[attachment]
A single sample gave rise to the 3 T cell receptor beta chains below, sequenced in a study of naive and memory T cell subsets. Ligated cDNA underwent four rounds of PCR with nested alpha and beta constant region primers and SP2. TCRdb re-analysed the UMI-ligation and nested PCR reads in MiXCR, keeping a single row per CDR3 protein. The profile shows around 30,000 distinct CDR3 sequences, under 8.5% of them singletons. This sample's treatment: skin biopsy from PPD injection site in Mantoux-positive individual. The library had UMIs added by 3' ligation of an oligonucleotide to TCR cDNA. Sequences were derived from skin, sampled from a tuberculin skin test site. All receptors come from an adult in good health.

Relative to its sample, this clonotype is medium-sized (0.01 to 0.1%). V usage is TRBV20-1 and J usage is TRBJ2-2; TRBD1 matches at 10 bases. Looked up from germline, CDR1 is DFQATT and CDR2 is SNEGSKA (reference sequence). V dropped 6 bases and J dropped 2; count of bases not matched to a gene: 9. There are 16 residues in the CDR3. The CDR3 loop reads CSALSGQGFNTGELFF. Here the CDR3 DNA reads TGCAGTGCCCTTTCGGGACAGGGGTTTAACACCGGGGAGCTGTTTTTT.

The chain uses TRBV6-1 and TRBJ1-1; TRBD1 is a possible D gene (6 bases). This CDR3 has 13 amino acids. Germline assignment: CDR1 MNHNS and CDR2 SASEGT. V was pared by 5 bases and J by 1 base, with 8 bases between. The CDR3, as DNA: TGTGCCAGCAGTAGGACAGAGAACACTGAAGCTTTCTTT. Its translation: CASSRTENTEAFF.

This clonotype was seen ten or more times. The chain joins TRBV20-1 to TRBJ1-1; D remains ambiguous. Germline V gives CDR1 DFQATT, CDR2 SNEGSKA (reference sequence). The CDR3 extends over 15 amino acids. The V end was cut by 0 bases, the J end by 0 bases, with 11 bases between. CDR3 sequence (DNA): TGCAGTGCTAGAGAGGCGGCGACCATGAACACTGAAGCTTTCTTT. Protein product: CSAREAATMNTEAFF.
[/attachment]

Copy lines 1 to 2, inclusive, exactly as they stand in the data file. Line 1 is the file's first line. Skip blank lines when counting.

A single sample gave rise to the 3 T cell receptor beta chains below, sequenced in a study of naive and memory T cell subsets. Ligated cDNA underwent four rounds of PCR with nested alpha and beta constant region primers and SP2. TCRdb re-analysed the UMI-ligation and nested PCR reads in MiXCR, keeping a single row per CDR3 protein. The profile shows around 30,000 distinct CDR3 sequences, under 8.5% of them singletons. This sample's treatment: skin biopsy from PPD injection site in Mantoux-positive individual. The library had UMIs added by 3' ligation of an oligonucleotide to TCR cDNA. Sequences were derived from skin, sampled from a tuberculin skin test site. All receptors come from an adult in good health.

Relative to its sample, this clonotype is medium-sized (0.01 to 0.1%). V usage is TRBV20-1 and J usage is TRBJ2-2; TRBD1 matches at 10 bases. Looked up from germline, CDR1 is DFQATT and CDR2 is SNEGSKA (reference sequence). V dropped 6 bases and J dropped 2; count of bases not matched to a gene: 9. There are 16 residues in the CDR3. The CDR3 loop reads CSALSGQGFNTGELFF. Here the CDR3 DNA reads TGCAGTGCCCTTTCGGGACAGGGGTTTAACACCGGGGAGCTGTTTTTT.